About tofu Edit
Tofu, sometimes also called doufu (often in Chinese recipes) or bean curd (literal translation), is a food of Chinese origin, made by coagulating soy milk, and then pressing the resulting curds into blocks. The making of tofu from soy milk is similar to the technique of making cheese from milk. Wheat gluten, or seitan, in its steamed and fried forms, is often mistakenly called “tofu” in Asian or vegetarian dishes.
What is tofu? Tofu is a staple in Asia for 2,000 years, tofu is known for its extraordinary nutritional benefits, as well as its versatility. Tofu, also known as soya curd or bean curd, is a soft cheese-like food made by curdling soya milk with a coagulant. Tofu is a rather bland tasting product that easily absorbs the flavours of other ingredients. Tofu is sold in water-filled packs or in aseptic cartons. Fresh tofu is usually packaged in water and should be refrigerated and kept in water until used. If the water is drained and changed daily, the tofu should last for one week. Tofu can be frozen for up to three months. Freezing will change its texture however, it will make the tofu slightly chewier.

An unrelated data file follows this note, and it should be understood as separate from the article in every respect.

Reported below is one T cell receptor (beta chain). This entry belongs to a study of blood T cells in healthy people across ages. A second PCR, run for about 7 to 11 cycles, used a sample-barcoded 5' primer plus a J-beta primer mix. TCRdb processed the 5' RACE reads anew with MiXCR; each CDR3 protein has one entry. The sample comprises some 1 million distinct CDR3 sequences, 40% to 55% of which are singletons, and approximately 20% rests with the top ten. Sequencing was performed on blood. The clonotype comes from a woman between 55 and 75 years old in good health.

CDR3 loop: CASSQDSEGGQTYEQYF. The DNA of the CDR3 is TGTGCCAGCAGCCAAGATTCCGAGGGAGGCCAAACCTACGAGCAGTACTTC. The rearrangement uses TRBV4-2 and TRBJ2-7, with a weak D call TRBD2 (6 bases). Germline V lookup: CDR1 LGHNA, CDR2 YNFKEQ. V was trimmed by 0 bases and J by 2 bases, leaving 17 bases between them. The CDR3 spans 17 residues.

Varieties of tofu Edit
- Firm tofu (and extra-firm tofu) – is dense and can be cubed and stir-fried, grilled, scrambled, pickled, smoked, baked, barbecued or served in soups. Firm tofu is higher in protein, fats and calcium than other types of tofu.
- Silken tofu – has a creamy structure and is also used in blended dishes. In Japan, silken tofu is consumed as such with some soy sauce.
- Soft tofu – is more suited for recipes in which tofu needs to be blended.
- Yuba - also called tofu skin, or bean stick, may be eaten fresh or dried. Yuba is often used to wrap dim sum (點心) or inarizushi (稲荷寿司).